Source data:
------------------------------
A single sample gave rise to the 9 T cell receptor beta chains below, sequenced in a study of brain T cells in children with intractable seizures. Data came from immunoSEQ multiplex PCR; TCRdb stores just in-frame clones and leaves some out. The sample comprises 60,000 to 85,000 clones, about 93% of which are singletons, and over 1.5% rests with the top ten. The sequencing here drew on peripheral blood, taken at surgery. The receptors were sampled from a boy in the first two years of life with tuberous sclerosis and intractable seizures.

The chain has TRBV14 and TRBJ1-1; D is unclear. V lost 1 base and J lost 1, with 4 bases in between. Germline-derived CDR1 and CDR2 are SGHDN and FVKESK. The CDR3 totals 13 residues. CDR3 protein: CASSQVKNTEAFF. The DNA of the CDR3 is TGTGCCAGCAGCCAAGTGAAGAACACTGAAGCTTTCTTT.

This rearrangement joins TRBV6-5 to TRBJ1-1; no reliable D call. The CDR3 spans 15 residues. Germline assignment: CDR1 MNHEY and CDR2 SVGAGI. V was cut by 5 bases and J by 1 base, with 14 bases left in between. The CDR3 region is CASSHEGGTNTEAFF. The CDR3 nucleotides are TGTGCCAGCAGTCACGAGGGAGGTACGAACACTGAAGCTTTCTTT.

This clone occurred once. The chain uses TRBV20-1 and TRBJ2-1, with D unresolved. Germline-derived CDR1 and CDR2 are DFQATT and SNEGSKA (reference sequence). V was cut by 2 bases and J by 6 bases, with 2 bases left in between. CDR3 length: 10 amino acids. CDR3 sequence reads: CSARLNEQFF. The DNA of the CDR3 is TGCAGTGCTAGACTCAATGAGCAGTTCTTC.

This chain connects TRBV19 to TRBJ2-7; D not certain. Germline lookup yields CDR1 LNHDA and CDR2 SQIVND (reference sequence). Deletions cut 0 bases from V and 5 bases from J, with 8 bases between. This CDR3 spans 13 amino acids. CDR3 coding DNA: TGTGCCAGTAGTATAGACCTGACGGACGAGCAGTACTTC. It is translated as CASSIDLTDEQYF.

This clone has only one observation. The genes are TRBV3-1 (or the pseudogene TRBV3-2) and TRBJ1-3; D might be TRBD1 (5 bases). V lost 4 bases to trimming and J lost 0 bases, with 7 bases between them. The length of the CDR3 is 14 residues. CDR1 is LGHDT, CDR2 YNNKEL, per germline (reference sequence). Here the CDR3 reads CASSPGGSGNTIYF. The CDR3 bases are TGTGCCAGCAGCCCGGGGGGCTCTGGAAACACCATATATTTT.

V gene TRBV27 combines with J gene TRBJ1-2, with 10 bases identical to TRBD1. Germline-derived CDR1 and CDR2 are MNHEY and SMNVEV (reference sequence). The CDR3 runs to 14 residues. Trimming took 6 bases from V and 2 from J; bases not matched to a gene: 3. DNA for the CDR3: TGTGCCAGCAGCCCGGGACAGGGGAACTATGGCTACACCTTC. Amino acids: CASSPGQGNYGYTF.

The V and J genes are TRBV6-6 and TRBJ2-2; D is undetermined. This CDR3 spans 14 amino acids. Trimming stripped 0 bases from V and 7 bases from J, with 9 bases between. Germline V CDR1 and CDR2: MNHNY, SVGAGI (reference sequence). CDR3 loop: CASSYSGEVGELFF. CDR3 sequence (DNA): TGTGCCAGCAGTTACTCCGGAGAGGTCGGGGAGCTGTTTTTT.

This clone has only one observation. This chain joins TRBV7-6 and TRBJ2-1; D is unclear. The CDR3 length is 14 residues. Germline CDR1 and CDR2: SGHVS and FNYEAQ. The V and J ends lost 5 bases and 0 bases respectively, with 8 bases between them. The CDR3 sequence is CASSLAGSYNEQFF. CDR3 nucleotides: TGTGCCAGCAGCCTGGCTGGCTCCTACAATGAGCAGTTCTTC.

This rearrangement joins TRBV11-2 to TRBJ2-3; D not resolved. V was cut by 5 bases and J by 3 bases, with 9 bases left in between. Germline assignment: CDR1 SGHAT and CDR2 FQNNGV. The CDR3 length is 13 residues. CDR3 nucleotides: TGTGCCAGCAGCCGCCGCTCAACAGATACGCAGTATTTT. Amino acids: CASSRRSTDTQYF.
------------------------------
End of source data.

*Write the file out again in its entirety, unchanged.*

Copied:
A single sample gave rise to the 9 T cell receptor beta chains below, sequenced in a study of brain T cells in children with intractable seizures. Data came from immunoSEQ multiplex PCR; TCRdb stores just in-frame clones and leaves some out. The sample comprises 60,000 to 85,000 clones, about 93% of which are singletons, and over 1.5% rests with the top ten. The sequencing here drew on peripheral blood, taken at surgery. The receptors were sampled from a boy in the first two years of life with tuberous sclerosis and intractable seizures.

The chain has TRBV14 and TRBJ1-1; D is unclear. V lost 1 base and J lost 1, with 4 bases in between. Germline-derived CDR1 and CDR2 are SGHDN and FVKESK. The CDR3 totals 13 residues. CDR3 protein: CASSQVKNTEAFF. The DNA of the CDR3 is TGTGCCAGCAGCCAAGTGAAGAACACTGAAGCTTTCTTT.

This rearrangement joins TRBV6-5 to TRBJ1-1; no reliable D call. The CDR3 spans 15 residues. Germline assignment: CDR1 MNHEY and CDR2 SVGAGI. V was cut by 5 bases and J by 1 base, with 14 bases left in between. The CDR3 region is CASSHEGGTNTEAFF. The CDR3 nucleotides are TGTGCCAGCAGTCACGAGGGAGGTACGAACACTGAAGCTTTCTTT.

This clone occurred once. The chain uses TRBV20-1 and TRBJ2-1, with D unresolved. Germline-derived CDR1 and CDR2 are DFQATT and SNEGSKA (reference sequence). V was cut by 2 bases and J by 6 bases, with 2 bases left in between. CDR3 length: 10 amino acids. CDR3 sequence reads: CSARLNEQFF. The DNA of the CDR3 is TGCAGTGCTAGACTCAATGAGCAGTTCTTC.

This chain connects TRBV19 to TRBJ2-7; D not certain. Germline lookup yields CDR1 LNHDA and CDR2 SQIVND (reference sequence). Deletions cut 0 bases from V and 5 bases from J, with 8 bases between. This CDR3 spans 13 amino acids. CDR3 coding DNA: TGTGCCAGTAGTATAGACCTGACGGACGAGCAGTACTTC. It is translated as CASSIDLTDEQYF.

This clone has only one observation. The genes are TRBV3-1 (or the pseudogene TRBV3-2) and TRBJ1-3; D might be TRBD1 (5 bases). V lost 4 bases to trimming and J lost 0 bases, with 7 bases between them. The length of the CDR3 is 14 residues. CDR1 is LGHDT, CDR2 YNNKEL, per germline (reference sequence). Here the CDR3 reads CASSPGGSGNTIYF. The CDR3 bases are TGTGCCAGCAGCCCGGGGGGCTCTGGAAACACCATATATTTT.

V gene TRBV27 combines with J gene TRBJ1-2, with 10 bases identical to TRBD1. Germline-derived CDR1 and CDR2 are MNHEY and SMNVEV (reference sequence). The CDR3 runs to 14 residues. Trimming took 6 bases from V and 2 from J; bases not matched to a gene: 3. DNA for the CDR3: TGTGCCAGCAGCCCGGGACAGGGGAACTATGGCTACACCTTC. Amino acids: CASSPGQGNYGYTF.

The V and J genes are TRBV6-6 and TRBJ2-2; D is undetermined. This CDR3 spans 14 amino acids. Trimming stripped 0 bases from V and 7 bases from J, with 9 bases between. Germline V CDR1 and CDR2: MNHNY, SVGAGI (reference sequence). CDR3 loop: CASSYSGEVGELFF. CDR3 sequence (DNA): TGTGCCAGCAGTTACTCCGGAGAGGTCGGGGAGCTGTTTTTT.

This clone has only one observation. This chain joins TRBV7-6 and TRBJ2-1; D is unclear. The CDR3 length is 14 residues. Germline CDR1 and CDR2: SGHVS and FNYEAQ. The V and J ends lost 5 bases and 0 bases respectively, with 8 bases between them. The CDR3 sequence is CASSLAGSYNEQFF. CDR3 nucleotides: TGTGCCAGCAGCCTGGCTGGCTCCTACAATGAGCAGTTCTTC.

This rearrangement joins TRBV11-2 to TRBJ2-3; D not resolved. V was cut by 5 bases and J by 3 bases, with 9 bases left in between. Germline assignment: CDR1 SGHAT and CDR2 FQNNGV. The CDR3 length is 13 residues. CDR3 nucleotides: TGTGCCAGCAGCCGCCGCTCAACAGATACGCAGTATTTT. Amino acids: CASSRRSTDTQYF.